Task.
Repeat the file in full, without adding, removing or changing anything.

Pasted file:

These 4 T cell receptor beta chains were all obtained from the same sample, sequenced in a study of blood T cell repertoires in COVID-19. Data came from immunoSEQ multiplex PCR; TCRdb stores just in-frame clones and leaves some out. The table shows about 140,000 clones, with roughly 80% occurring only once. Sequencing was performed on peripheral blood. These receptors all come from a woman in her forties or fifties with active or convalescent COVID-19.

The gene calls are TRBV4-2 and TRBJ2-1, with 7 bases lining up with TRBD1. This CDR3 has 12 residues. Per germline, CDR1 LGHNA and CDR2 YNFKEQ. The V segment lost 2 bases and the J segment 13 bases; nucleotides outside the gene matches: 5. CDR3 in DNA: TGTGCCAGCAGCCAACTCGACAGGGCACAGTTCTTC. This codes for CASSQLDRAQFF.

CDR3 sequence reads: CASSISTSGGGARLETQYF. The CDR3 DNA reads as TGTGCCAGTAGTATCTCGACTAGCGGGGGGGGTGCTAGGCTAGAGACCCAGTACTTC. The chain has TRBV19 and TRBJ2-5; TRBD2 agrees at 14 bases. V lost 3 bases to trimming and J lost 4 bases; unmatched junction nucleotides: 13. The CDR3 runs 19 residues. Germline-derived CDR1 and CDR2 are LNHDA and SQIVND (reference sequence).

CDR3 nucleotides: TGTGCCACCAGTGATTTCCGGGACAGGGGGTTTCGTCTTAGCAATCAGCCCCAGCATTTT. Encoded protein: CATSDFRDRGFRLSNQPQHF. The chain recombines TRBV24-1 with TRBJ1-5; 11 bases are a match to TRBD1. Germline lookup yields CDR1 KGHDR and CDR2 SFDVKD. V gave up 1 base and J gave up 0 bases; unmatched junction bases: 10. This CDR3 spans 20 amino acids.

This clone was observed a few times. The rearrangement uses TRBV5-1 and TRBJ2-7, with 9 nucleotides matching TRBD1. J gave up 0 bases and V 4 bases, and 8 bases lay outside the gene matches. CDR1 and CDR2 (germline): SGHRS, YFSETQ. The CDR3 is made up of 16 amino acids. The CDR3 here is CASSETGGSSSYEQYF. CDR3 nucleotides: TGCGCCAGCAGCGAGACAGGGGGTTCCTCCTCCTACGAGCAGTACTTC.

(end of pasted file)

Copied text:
These 4 T cell receptor beta chains were all obtained from the same sample, sequenced in a study of blood T cell repertoires in COVID-19. Data came from immunoSEQ multiplex PCR; TCRdb stores just in-frame clones and leaves some out. The table shows about 140,000 clones, with roughly 80% occurring only once. Sequencing was performed on peripheral blood. These receptors all come from a woman in her forties or fifties with active or convalescent COVID-19.

The gene calls are TRBV4-2 and TRBJ2-1, with 7 bases lining up with TRBD1. This CDR3 has 12 residues. Per germline, CDR1 LGHNA and CDR2 YNFKEQ. The V segment lost 2 bases and the J segment 13 bases; nucleotides outside the gene matches: 5. CDR3 in DNA: TGTGCCAGCAGCCAACTCGACAGGGCACAGTTCTTC. This codes for CASSQLDRAQFF.

CDR3 sequence reads: CASSISTSGGGARLETQYF. The CDR3 DNA reads as TGTGCCAGTAGTATCTCGACTAGCGGGGGGGGTGCTAGGCTAGAGACCCAGTACTTC. The chain has TRBV19 and TRBJ2-5; TRBD2 agrees at 14 bases. V lost 3 bases to trimming and J lost 4 bases; unmatched junction nucleotides: 13. The CDR3 runs 19 residues. Germline-derived CDR1 and CDR2 are LNHDA and SQIVND (reference sequence).

CDR3 nucleotides: TGTGCCACCAGTGATTTCCGGGACAGGGGGTTTCGTCTTAGCAATCAGCCCCAGCATTTT. Encoded protein: CATSDFRDRGFRLSNQPQHF. The chain recombines TRBV24-1 with TRBJ1-5; 11 bases are a match to TRBD1. Germline lookup yields CDR1 KGHDR and CDR2 SFDVKD. V gave up 1 base and J gave up 0 bases; unmatched junction bases: 10. This CDR3 spans 20 amino acids.

This clone was observed a few times. The rearrangement uses TRBV5-1 and TRBJ2-7, with 9 nucleotides matching TRBD1. J gave up 0 bases and V 4 bases, and 8 bases lay outside the gene matches. CDR1 and CDR2 (germline): SGHRS, YFSETQ. The CDR3 is made up of 16 amino acids. The CDR3 here is CASSETGGSSSYEQYF. CDR3 nucleotides: TGCGCCAGCAGCGAGACAGGGGGTTCCTCCTCCTACGAGCAGTACTTC.